I have an Idea for a Book

I' ve got an idea for a book

The Friday of this week's Refresher takes up an old favourite who turns your idea into a novel. You need a good book idea before you write a book. That sounds obvious, but deciding what to write about is a challenge. The majority of first-time exhibitors have ideas that meet at least one of these rules. I had to take these tiny seeds in each of these cases and let them grow into full-fledged stories.

I' ve got an idea for a novel, but I' m not a very good author. Am I hiring a host author or am I trying to do it myself?

I' d definitely try, otherwise you don't have much to do! You think you're a writer, it's probably because you're doing it incorrectly. When you are open to the opportunity that your letter is not ingenious, you can find out what you need to do to make it better.

Then, try to try to get as much out of your typing as possible. A few useful things I would have liked to know when I began writing: If you keep things wide at the beginning, then you become very concrete. You' ve got to try to have a fundamental overview of the plot - where the protagonists are at the beginning and what will have been at the end before you begin the novel (that's what Craig described as the plot in his answer).

That doesn't mean that your history has to be simple, only that there has to be a solid base on which everything else is on. Usually it's about who the character is, what they want, what they end up learning (if any). There are no true formulae or precepts, but you should always try to outline these things before you start to write dialogues and certain sections.

One good analogue is to think of how someone, when he draws a picture, starts with a coarse graphite contour to make the fundamental proportion right. When you have a lousy history, everything you type will go to pot. When you have a really good history, it becomes clear how to describe something or what a person should say.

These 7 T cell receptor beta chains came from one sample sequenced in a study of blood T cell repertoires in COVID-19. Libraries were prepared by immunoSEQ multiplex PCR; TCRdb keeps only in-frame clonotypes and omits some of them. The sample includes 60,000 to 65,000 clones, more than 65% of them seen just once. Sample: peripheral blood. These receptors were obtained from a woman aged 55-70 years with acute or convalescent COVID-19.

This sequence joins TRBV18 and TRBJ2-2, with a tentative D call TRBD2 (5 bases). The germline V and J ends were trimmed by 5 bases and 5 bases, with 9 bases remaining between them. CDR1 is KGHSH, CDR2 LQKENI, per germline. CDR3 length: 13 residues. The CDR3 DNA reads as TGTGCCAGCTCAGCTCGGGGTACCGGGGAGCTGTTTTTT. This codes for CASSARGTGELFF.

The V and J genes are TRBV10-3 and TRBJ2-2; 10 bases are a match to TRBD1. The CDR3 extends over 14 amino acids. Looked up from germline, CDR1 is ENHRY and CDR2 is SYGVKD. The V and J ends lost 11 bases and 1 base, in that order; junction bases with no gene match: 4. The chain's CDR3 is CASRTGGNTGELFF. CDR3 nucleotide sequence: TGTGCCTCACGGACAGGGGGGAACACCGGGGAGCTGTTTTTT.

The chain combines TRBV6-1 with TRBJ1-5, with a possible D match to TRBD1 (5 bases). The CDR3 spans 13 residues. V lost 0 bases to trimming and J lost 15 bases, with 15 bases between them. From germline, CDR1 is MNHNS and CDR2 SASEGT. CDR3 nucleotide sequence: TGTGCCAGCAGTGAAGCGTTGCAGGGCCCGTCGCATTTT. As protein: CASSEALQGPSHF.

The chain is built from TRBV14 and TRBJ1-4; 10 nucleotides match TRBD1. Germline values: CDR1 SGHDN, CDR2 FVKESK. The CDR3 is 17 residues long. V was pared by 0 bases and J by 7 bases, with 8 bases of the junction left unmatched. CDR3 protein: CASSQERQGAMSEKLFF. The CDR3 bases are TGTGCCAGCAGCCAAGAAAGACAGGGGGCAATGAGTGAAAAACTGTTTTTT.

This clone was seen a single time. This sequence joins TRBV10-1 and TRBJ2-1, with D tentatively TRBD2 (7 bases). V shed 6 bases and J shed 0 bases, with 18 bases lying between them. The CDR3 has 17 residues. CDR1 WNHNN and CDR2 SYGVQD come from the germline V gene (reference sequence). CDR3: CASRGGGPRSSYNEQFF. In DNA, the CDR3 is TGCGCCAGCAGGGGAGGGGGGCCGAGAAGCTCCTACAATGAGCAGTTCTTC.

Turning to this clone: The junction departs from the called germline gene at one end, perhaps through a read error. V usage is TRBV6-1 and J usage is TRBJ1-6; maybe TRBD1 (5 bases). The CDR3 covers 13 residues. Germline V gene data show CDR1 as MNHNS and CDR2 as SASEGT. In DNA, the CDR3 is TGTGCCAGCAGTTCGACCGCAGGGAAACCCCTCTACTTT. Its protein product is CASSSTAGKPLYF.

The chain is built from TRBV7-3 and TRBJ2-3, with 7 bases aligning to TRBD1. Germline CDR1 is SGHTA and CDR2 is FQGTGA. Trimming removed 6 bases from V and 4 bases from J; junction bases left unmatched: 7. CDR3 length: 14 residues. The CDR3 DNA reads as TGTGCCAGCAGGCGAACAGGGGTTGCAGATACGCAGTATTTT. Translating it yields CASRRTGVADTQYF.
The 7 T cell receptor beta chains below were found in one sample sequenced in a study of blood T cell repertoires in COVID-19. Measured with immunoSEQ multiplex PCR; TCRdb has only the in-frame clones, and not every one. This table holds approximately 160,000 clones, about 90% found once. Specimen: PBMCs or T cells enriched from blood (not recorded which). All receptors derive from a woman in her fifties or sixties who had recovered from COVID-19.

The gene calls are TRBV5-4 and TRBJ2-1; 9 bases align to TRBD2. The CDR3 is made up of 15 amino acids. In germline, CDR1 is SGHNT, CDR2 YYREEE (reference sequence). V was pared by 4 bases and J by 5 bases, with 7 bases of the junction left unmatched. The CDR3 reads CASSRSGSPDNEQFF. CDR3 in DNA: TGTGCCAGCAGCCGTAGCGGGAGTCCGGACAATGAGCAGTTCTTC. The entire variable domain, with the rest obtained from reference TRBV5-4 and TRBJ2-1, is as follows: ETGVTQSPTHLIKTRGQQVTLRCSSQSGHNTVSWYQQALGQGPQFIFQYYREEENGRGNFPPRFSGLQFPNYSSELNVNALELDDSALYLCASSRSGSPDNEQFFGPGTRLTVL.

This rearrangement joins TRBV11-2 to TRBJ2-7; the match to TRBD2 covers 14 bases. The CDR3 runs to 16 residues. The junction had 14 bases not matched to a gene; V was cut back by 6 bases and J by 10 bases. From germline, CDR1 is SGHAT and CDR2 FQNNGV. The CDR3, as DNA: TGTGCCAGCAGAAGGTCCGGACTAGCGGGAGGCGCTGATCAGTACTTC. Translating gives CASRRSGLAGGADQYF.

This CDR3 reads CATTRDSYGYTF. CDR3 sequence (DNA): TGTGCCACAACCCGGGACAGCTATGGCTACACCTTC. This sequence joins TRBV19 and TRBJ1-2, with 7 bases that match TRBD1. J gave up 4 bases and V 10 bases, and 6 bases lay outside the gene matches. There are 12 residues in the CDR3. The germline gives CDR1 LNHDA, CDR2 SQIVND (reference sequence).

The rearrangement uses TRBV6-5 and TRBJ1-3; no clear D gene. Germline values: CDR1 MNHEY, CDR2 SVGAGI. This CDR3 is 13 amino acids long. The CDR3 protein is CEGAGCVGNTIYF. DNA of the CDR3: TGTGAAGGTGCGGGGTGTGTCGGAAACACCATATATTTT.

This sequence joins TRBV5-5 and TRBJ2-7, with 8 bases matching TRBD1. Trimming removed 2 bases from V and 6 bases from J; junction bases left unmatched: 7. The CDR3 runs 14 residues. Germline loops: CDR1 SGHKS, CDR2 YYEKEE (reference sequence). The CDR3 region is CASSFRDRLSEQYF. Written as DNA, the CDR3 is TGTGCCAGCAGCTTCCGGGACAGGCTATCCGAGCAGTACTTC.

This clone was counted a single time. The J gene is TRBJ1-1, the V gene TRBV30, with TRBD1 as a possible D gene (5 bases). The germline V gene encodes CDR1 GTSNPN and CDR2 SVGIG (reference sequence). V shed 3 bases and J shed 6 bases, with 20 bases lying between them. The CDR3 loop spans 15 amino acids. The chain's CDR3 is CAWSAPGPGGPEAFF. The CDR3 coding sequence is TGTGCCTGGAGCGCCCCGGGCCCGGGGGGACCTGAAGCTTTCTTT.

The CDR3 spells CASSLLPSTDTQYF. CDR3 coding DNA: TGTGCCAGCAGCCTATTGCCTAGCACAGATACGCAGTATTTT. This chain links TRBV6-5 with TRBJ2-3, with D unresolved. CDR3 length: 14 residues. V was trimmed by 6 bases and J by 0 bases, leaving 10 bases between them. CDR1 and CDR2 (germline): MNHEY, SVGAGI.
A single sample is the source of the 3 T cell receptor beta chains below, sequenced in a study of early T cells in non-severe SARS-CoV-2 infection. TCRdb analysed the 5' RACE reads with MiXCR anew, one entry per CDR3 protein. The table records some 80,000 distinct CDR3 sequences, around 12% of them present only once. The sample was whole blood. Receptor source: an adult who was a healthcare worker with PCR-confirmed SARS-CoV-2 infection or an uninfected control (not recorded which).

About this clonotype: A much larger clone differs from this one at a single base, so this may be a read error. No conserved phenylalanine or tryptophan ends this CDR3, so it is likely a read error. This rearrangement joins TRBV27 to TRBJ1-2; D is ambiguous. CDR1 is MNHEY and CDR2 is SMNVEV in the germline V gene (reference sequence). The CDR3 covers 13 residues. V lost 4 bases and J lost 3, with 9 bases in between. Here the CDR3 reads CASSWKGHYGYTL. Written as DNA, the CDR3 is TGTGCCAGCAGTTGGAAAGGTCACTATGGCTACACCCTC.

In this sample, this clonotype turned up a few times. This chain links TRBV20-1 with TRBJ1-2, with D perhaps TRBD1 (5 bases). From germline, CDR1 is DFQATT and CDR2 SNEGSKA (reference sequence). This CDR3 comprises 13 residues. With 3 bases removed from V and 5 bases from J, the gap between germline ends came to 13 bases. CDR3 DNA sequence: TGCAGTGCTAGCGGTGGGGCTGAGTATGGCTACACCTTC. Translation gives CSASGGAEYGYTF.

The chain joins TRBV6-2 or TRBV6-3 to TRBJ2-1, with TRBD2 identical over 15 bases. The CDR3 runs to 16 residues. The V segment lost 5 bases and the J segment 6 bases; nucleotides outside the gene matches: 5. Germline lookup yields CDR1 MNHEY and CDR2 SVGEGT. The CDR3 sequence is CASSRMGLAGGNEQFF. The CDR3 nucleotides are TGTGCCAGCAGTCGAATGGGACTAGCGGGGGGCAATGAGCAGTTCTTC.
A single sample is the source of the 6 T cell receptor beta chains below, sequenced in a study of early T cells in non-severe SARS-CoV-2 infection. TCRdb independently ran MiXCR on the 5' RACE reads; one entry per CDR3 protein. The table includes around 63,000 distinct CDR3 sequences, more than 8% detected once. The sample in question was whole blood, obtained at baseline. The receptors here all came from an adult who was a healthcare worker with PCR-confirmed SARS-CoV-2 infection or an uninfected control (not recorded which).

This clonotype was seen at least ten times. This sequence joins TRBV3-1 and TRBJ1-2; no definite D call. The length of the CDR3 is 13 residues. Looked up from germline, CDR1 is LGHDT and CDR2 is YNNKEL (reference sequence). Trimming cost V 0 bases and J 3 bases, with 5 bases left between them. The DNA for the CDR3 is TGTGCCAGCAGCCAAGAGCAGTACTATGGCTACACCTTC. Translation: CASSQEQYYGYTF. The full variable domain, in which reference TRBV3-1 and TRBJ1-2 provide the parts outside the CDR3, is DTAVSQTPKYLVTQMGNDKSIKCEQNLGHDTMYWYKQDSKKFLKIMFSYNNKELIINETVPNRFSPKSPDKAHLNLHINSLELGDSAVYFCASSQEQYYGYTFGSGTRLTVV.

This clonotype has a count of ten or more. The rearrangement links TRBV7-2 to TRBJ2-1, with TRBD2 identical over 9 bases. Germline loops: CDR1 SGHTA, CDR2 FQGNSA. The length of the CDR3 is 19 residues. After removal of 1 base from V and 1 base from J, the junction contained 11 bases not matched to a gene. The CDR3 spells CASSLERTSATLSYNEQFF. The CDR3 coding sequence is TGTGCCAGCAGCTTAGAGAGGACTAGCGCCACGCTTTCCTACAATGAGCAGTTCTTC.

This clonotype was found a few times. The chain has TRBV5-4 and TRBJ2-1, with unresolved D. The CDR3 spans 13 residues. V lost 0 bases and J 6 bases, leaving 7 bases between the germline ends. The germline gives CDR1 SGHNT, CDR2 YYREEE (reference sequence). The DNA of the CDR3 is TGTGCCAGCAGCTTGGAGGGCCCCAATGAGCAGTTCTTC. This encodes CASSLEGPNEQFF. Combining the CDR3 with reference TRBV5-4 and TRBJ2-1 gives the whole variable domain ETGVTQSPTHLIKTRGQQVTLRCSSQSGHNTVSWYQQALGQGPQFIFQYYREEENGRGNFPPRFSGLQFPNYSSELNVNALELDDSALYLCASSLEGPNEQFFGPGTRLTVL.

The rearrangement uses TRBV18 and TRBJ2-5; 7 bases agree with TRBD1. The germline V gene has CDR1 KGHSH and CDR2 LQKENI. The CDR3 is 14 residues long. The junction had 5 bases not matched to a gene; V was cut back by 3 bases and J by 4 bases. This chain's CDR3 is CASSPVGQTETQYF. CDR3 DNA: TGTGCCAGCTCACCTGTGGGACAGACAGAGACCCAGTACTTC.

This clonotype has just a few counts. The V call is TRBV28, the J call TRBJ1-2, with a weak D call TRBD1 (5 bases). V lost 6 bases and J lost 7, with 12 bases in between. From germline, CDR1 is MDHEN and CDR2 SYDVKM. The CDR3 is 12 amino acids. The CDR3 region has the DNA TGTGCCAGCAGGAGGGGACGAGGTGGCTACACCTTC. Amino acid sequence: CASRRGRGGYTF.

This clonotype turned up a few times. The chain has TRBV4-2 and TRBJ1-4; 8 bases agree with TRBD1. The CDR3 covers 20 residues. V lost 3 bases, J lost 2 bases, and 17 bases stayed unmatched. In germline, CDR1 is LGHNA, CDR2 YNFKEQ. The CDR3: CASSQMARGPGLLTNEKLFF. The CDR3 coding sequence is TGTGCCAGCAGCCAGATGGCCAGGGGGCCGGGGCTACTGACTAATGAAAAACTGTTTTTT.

People say you can't know the beginning of a tale until you know the end. You' re going to need to know what the endpoint is so you can help design the remainder of the game. To know the end is the difficult part because it means to have a history.

But it' essential that you begin to find out what your endpoint is, no matter how difficult it is. So the way how folks joke is to begin with the punch line and then work backwards to get the first part. It' about the same thing when you write a history.

They can' t choose where to begin a storyline until you know how it ends, because what the end is affects where you should be. It doesn't mean you have to begin with the punch line in your head - a storyline can be inspiring from a line of dialog to a personality (see example below), but you have to find out quickly what the end is before going too far.

LIPY: Did you get your Bryan spot a weekend later? It' s a fucking sound one - I'd like to make a film! But before McQuarrie wrote the screenplay, he knew exactly where it went, which makes it such a great film.

As soon as they had the general history sheet, they can ask themselves the following questions: Authors have written much more footage than has been written in recent history. Nobody finds writing'easy' in the way that he can just sitting there and whip out a novel one afternoons. Much of what you type will be rubbish, the knack is to persist and simplify until what you have is complete.

Check the lost writer's Bible to see how much footage they created that didn't end up in the TV show. Get aheadIn the beginning, explore your storyline as much as possible, find real-life samples, and try to know the characters-in and out.

And the more materials you need to use to write, the simpler your work will be. When you get bogged down while you' re typing (writer's block), go and do more research or brainstorm more meetings. Players with ambiguous or bad motivation - everyone does things for a certain purpose, even if it seems insane - make complete sense to themselves.

Human beings are designed to be able to read other human beings, and so it will make good business if you get your character to do things for drama, or if you haven't really thought much about their motives. Typing that doesn't add to the narrative - folks are inclined to begin to write aimlessly, without worrying about whether what they write is something the public wants or needs to know.

History is like the spine, and if it's good, your work is much simpler. Every choice you make and everything you put in should be there to improve and beautify the history behind it. If you describe the Spookhouse, you have to think about what the readers should feel about this place, that will tell you what to do.

If you judge your work, do you always think of yourself as a readership - if that were someone else's tale, would she grab you or pull your trousers down?

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